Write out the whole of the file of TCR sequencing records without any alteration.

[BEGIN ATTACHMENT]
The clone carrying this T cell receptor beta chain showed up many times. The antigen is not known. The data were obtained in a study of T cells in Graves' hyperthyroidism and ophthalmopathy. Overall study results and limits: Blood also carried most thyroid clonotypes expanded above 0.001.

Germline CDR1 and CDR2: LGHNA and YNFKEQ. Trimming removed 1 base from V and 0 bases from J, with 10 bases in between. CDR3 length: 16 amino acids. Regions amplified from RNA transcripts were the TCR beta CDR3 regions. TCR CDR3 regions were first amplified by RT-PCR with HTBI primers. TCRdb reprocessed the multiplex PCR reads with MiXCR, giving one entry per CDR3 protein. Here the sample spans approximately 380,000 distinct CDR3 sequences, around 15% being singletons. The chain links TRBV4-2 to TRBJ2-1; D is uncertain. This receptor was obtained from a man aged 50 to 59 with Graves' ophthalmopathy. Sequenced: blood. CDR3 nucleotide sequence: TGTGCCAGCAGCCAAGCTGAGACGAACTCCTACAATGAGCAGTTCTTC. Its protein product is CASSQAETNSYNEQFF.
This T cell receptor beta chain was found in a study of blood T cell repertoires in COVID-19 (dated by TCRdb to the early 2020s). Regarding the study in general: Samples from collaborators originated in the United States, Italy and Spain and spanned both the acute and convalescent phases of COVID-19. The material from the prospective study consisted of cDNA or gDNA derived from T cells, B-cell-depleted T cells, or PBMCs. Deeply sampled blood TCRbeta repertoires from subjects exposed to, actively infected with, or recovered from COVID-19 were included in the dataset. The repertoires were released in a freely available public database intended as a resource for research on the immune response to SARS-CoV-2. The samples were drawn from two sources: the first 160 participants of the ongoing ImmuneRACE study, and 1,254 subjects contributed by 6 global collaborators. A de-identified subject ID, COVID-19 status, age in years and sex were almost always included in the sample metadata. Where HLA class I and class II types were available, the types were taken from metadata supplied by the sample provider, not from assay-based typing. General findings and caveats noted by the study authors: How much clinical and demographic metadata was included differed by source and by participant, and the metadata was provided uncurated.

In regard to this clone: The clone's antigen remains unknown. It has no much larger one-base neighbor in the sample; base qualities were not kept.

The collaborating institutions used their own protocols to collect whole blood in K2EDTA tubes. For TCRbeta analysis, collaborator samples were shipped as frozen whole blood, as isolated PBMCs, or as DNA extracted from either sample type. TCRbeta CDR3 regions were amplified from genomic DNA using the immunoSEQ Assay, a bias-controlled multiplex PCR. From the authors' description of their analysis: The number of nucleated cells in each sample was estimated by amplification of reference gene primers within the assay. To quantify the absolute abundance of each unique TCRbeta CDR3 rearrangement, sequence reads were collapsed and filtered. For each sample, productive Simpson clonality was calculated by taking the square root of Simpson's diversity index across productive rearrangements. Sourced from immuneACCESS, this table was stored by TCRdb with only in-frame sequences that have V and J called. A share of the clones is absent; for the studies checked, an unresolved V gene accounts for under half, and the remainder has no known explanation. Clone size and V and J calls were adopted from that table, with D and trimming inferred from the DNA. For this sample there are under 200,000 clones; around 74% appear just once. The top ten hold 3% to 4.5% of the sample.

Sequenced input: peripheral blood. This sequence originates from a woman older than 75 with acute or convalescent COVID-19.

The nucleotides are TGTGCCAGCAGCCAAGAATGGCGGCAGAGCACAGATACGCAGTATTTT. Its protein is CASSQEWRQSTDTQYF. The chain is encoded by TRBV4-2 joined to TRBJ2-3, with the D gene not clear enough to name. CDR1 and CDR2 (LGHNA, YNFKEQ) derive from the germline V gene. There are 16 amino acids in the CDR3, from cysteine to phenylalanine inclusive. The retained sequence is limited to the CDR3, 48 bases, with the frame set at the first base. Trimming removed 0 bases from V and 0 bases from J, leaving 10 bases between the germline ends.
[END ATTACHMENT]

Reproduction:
The clone carrying this T cell receptor beta chain showed up many times. The antigen is not known. The data were obtained in a study of T cells in Graves' hyperthyroidism and ophthalmopathy. Overall study results and limits: Blood also carried most thyroid clonotypes expanded above 0.001.

Germline CDR1 and CDR2: LGHNA and YNFKEQ. Trimming removed 1 base from V and 0 bases from J, with 10 bases in between. CDR3 length: 16 amino acids. Regions amplified from RNA transcripts were the TCR beta CDR3 regions. TCR CDR3 regions were first amplified by RT-PCR with HTBI primers. TCRdb reprocessed the multiplex PCR reads with MiXCR, giving one entry per CDR3 protein. Here the sample spans approximately 380,000 distinct CDR3 sequences, around 15% being singletons. The chain links TRBV4-2 to TRBJ2-1; D is uncertain. This receptor was obtained from a man aged 50 to 59 with Graves' ophthalmopathy. Sequenced: blood. CDR3 nucleotide sequence: TGTGCCAGCAGCCAAGCTGAGACGAACTCCTACAATGAGCAGTTCTTC. Its protein product is CASSQAETNSYNEQFF.
This T cell receptor beta chain was found in a study of blood T cell repertoires in COVID-19 (dated by TCRdb to the early 2020s). Regarding the study in general: Samples from collaborators originated in the United States, Italy and Spain and spanned both the acute and convalescent phases of COVID-19. The material from the prospective study consisted of cDNA or gDNA derived from T cells, B-cell-depleted T cells, or PBMCs. Deeply sampled blood TCRbeta repertoires from subjects exposed to, actively infected with, or recovered from COVID-19 were included in the dataset. The repertoires were released in a freely available public database intended as a resource for research on the immune response to SARS-CoV-2. The samples were drawn from two sources: the first 160 participants of the ongoing ImmuneRACE study, and 1,254 subjects contributed by 6 global collaborators. A de-identified subject ID, COVID-19 status, age in years and sex were almost always included in the sample metadata. Where HLA class I and class II types were available, the types were taken from metadata supplied by the sample provider, not from assay-based typing. General findings and caveats noted by the study authors: How much clinical and demographic metadata was included differed by source and by participant, and the metadata was provided uncurated.

In regard to this clone: The clone's antigen remains unknown. It has no much larger one-base neighbor in the sample; base qualities were not kept.

The collaborating institutions used their own protocols to collect whole blood in K2EDTA tubes. For TCRbeta analysis, collaborator samples were shipped as frozen whole blood, as isolated PBMCs, or as DNA extracted from either sample type. TCRbeta CDR3 regions were amplified from genomic DNA using the immunoSEQ Assay, a bias-controlled multiplex PCR. From the authors' description of their analysis: The number of nucleated cells in each sample was estimated by amplification of reference gene primers within the assay. To quantify the absolute abundance of each unique TCRbeta CDR3 rearrangement, sequence reads were collapsed and filtered. For each sample, productive Simpson clonality was calculated by taking the square root of Simpson's diversity index across productive rearrangements. Sourced from immuneACCESS, this table was stored by TCRdb with only in-frame sequences that have V and J called. A share of the clones is absent; for the studies checked, an unresolved V gene accounts for under half, and the remainder has no known explanation. Clone size and V and J calls were adopted from that table, with D and trimming inferred from the DNA. For this sample there are under 200,000 clones; around 74% appear just once. The top ten hold 3% to 4.5% of the sample.

Sequenced input: peripheral blood. This sequence originates from a woman older than 75 with acute or convalescent COVID-19.

The nucleotides are TGTGCCAGCAGCCAAGAATGGCGGCAGAGCACAGATACGCAGTATTTT. Its protein is CASSQEWRQSTDTQYF. The chain is encoded by TRBV4-2 joined to TRBJ2-3, with the D gene not clear enough to name. CDR1 and CDR2 (LGHNA, YNFKEQ) derive from the germline V gene. There are 16 amino acids in the CDR3, from cysteine to phenylalanine inclusive. The retained sequence is limited to the CDR3, 48 bases, with the frame set at the first base. Trimming removed 0 bases from V and 0 bases from J, leaving 10 bases between the germline ends.